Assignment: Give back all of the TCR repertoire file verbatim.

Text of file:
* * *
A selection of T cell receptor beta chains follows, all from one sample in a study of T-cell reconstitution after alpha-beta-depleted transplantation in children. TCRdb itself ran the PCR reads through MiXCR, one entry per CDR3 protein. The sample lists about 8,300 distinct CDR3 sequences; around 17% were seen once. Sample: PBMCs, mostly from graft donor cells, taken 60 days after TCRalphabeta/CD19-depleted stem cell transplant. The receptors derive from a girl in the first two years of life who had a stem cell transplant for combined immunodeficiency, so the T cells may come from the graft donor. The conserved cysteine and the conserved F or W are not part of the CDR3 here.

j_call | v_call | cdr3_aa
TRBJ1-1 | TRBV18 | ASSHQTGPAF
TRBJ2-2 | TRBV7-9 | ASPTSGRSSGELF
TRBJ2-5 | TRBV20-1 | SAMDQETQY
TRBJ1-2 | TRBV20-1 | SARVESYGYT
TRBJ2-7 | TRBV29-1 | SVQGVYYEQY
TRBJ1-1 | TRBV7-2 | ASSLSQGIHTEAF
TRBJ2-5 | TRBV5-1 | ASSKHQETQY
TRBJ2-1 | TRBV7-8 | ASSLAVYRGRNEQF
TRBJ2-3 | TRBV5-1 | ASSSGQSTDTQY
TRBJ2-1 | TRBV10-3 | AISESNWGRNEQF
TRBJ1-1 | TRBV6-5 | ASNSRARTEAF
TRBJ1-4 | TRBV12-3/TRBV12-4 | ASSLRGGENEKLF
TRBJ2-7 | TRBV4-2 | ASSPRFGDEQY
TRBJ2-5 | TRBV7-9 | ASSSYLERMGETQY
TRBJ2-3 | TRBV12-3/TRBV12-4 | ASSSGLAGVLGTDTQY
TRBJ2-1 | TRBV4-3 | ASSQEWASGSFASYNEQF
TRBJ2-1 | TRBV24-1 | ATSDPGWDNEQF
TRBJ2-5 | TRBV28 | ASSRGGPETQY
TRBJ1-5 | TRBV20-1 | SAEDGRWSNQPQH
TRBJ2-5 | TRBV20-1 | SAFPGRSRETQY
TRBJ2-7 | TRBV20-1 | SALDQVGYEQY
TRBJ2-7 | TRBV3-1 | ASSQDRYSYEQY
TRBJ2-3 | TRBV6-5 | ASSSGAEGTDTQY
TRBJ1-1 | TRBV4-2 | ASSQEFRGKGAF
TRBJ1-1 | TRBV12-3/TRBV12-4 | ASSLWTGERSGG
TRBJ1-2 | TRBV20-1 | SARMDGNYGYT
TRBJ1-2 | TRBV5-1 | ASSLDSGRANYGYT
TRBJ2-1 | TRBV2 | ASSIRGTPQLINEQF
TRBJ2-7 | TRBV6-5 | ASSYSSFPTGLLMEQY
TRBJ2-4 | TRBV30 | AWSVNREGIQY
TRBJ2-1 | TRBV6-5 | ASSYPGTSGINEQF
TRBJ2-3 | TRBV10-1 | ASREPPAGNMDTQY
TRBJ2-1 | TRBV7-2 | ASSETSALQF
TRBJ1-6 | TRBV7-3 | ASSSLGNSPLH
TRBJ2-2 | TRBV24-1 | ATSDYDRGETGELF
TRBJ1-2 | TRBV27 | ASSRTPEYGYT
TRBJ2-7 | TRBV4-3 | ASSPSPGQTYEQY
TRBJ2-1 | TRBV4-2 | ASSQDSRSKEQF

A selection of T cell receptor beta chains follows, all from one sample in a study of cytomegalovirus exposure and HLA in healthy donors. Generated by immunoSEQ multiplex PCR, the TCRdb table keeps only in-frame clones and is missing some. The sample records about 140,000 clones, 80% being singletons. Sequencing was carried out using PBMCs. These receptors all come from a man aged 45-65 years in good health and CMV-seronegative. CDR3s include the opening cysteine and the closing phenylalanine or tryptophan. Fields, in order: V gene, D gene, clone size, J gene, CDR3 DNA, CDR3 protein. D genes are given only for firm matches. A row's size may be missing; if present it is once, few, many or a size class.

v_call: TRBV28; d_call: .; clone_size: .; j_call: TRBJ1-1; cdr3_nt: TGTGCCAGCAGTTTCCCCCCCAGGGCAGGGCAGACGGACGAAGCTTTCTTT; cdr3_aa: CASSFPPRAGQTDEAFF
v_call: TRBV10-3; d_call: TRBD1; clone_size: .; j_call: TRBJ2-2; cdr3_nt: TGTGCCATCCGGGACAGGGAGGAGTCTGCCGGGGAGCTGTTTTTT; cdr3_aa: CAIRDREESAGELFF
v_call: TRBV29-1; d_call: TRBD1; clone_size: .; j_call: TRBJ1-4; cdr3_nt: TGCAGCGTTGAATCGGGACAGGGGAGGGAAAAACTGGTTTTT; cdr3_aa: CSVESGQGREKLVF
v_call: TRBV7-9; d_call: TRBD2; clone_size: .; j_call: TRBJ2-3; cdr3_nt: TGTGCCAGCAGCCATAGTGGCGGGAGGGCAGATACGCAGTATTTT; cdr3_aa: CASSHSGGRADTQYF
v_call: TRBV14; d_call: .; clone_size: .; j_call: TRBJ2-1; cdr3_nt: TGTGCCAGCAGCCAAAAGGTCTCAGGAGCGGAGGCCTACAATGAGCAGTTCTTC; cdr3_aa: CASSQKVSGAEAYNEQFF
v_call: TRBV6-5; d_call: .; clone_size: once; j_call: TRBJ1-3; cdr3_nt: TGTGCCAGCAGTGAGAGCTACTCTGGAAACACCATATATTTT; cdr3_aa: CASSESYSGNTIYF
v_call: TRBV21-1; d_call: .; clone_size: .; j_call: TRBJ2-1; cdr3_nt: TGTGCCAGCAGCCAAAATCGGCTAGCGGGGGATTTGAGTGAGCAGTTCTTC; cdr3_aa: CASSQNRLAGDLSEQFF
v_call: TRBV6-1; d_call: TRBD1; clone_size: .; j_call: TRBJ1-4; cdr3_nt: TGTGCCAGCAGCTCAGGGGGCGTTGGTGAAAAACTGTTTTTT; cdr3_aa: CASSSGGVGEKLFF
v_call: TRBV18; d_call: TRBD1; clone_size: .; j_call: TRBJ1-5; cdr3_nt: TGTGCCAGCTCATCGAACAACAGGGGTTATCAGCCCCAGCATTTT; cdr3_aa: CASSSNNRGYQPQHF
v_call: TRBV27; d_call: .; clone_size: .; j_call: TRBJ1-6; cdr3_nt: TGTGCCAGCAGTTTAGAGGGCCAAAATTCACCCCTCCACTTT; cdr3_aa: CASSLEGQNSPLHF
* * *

A selection of T cell receptor beta chains follows, all from one sample in a study of T-cell reconstitution after alpha-beta-depleted transplantation in children. TCRdb itself ran the PCR reads through MiXCR, one entry per CDR3 protein. The sample lists about 8,300 distinct CDR3 sequences; around 17% were seen once. Sample: PBMCs, mostly from graft donor cells, taken 60 days after TCRalphabeta/CD19-depleted stem cell transplant. The receptors derive from a girl in the first two years of life who had a stem cell transplant for combined immunodeficiency, so the T cells may come from the graft donor. The conserved cysteine and the conserved F or W are not part of the CDR3 here.

j_call | v_call | cdr3_aa
TRBJ1-1 | TRBV18 | ASSHQTGPAF
TRBJ2-2 | TRBV7-9 | ASPTSGRSSGELF
TRBJ2-5 | TRBV20-1 | SAMDQETQY
TRBJ1-2 | TRBV20-1 | SARVESYGYT
TRBJ2-7 | TRBV29-1 | SVQGVYYEQY
TRBJ1-1 | TRBV7-2 | ASSLSQGIHTEAF
TRBJ2-5 | TRBV5-1 | ASSKHQETQY
TRBJ2-1 | TRBV7-8 | ASSLAVYRGRNEQF
TRBJ2-3 | TRBV5-1 | ASSSGQSTDTQY
TRBJ2-1 | TRBV10-3 | AISESNWGRNEQF
TRBJ1-1 | TRBV6-5 | ASNSRARTEAF
TRBJ1-4 | TRBV12-3/TRBV12-4 | ASSLRGGENEKLF
TRBJ2-7 | TRBV4-2 | ASSPRFGDEQY
TRBJ2-5 | TRBV7-9 | ASSSYLERMGETQY
TRBJ2-3 | TRBV12-3/TRBV12-4 | ASSSGLAGVLGTDTQY
TRBJ2-1 | TRBV4-3 | ASSQEWASGSFASYNEQF
TRBJ2-1 | TRBV24-1 | ATSDPGWDNEQF
TRBJ2-5 | TRBV28 | ASSRGGPETQY
TRBJ1-5 | TRBV20-1 | SAEDGRWSNQPQH
TRBJ2-5 | TRBV20-1 | SAFPGRSRETQY
TRBJ2-7 | TRBV20-1 | SALDQVGYEQY
TRBJ2-7 | TRBV3-1 | ASSQDRYSYEQY
TRBJ2-3 | TRBV6-5 | ASSSGAEGTDTQY
TRBJ1-1 | TRBV4-2 | ASSQEFRGKGAF
TRBJ1-1 | TRBV12-3/TRBV12-4 | ASSLWTGERSGG
TRBJ1-2 | TRBV20-1 | SARMDGNYGYT
TRBJ1-2 | TRBV5-1 | ASSLDSGRANYGYT
TRBJ2-1 | TRBV2 | ASSIRGTPQLINEQF
TRBJ2-7 | TRBV6-5 | ASSYSSFPTGLLMEQY
TRBJ2-4 | TRBV30 | AWSVNREGIQY
TRBJ2-1 | TRBV6-5 | ASSYPGTSGINEQF
TRBJ2-3 | TRBV10-1 | ASREPPAGNMDTQY
TRBJ2-1 | TRBV7-2 | ASSETSALQF
TRBJ1-6 | TRBV7-3 | ASSSLGNSPLH
TRBJ2-2 | TRBV24-1 | ATSDYDRGETGELF
TRBJ1-2 | TRBV27 | ASSRTPEYGYT
TRBJ2-7 | TRBV4-3 | ASSPSPGQTYEQY
TRBJ2-1 | TRBV4-2 | ASSQDSRSKEQF

A selection of T cell receptor beta chains follows, all from one sample in a study of cytomegalovirus exposure and HLA in healthy donors. Generated by immunoSEQ multiplex PCR, the TCRdb table keeps only in-frame clones and is missing some. The sample records about 140,000 clones, 80% being singletons. Sequencing was carried out using PBMCs. These receptors all come from a man aged 45-65 years in good health and CMV-seronegative. CDR3s include the opening cysteine and the closing phenylalanine or tryptophan. Fields, in order: V gene, D gene, clone size, J gene, CDR3 DNA, CDR3 protein. D genes are given only for firm matches. A row's size may be missing; if present it is once, few, many or a size class.

v_call: TRBV28; d_call: .; clone_size: .; j_call: TRBJ1-1; cdr3_nt: TGTGCCAGCAGTTTCCCCCCCAGGGCAGGGCAGACGGACGAAGCTTTCTTT; cdr3_aa: CASSFPPRAGQTDEAFF
v_call: TRBV10-3; d_call: TRBD1; clone_size: .; j_call: TRBJ2-2; cdr3_nt: TGTGCCATCCGGGACAGGGAGGAGTCTGCCGGGGAGCTGTTTTTT; cdr3_aa: CAIRDREESAGELFF
v_call: TRBV29-1; d_call: TRBD1; clone_size: .; j_call: TRBJ1-4; cdr3_nt: TGCAGCGTTGAATCGGGACAGGGGAGGGAAAAACTGGTTTTT; cdr3_aa: CSVESGQGREKLVF
v_call: TRBV7-9; d_call: TRBD2; clone_size: .; j_call: TRBJ2-3; cdr3_nt: TGTGCCAGCAGCCATAGTGGCGGGAGGGCAGATACGCAGTATTTT; cdr3_aa: CASSHSGGRADTQYF
v_call: TRBV14; d_call: .; clone_size: .; j_call: TRBJ2-1; cdr3_nt: TGTGCCAGCAGCCAAAAGGTCTCAGGAGCGGAGGCCTACAATGAGCAGTTCTTC; cdr3_aa: CASSQKVSGAEAYNEQFF
v_call: TRBV6-5; d_call: .; clone_size: once; j_call: TRBJ1-3; cdr3_nt: TGTGCCAGCAGTGAGAGCTACTCTGGAAACACCATATATTTT; cdr3_aa: CASSESYSGNTIYF
v_call: TRBV21-1; d_call: .; clone_size: .; j_call: TRBJ2-1; cdr3_nt: TGTGCCAGCAGCCAAAATCGGCTAGCGGGGGATTTGAGTGAGCAGTTCTTC; cdr3_aa: CASSQNRLAGDLSEQFF
v_call: TRBV6-1; d_call: TRBD1; clone_size: .; j_call: TRBJ1-4; cdr3_nt: TGTGCCAGCAGCTCAGGGGGCGTTGGTGAAAAACTGTTTTTT; cdr3_aa: CASSSGGVGEKLFF
v_call: TRBV18; d_call: TRBD1; clone_size: .; j_call: TRBJ1-5; cdr3_nt: TGTGCCAGCTCATCGAACAACAGGGGTTATCAGCCCCAGCATTTT; cdr3_aa: CASSSNNRGYQPQHF
v_call: TRBV27; d_call: .; clone_size: .; j_call: TRBJ1-6; cdr3_nt: TGTGCCAGCAGTTTAGAGGGCCAAAATTCACCCCTCCACTTT; cdr3_aa: CASSLEGQNSPLHF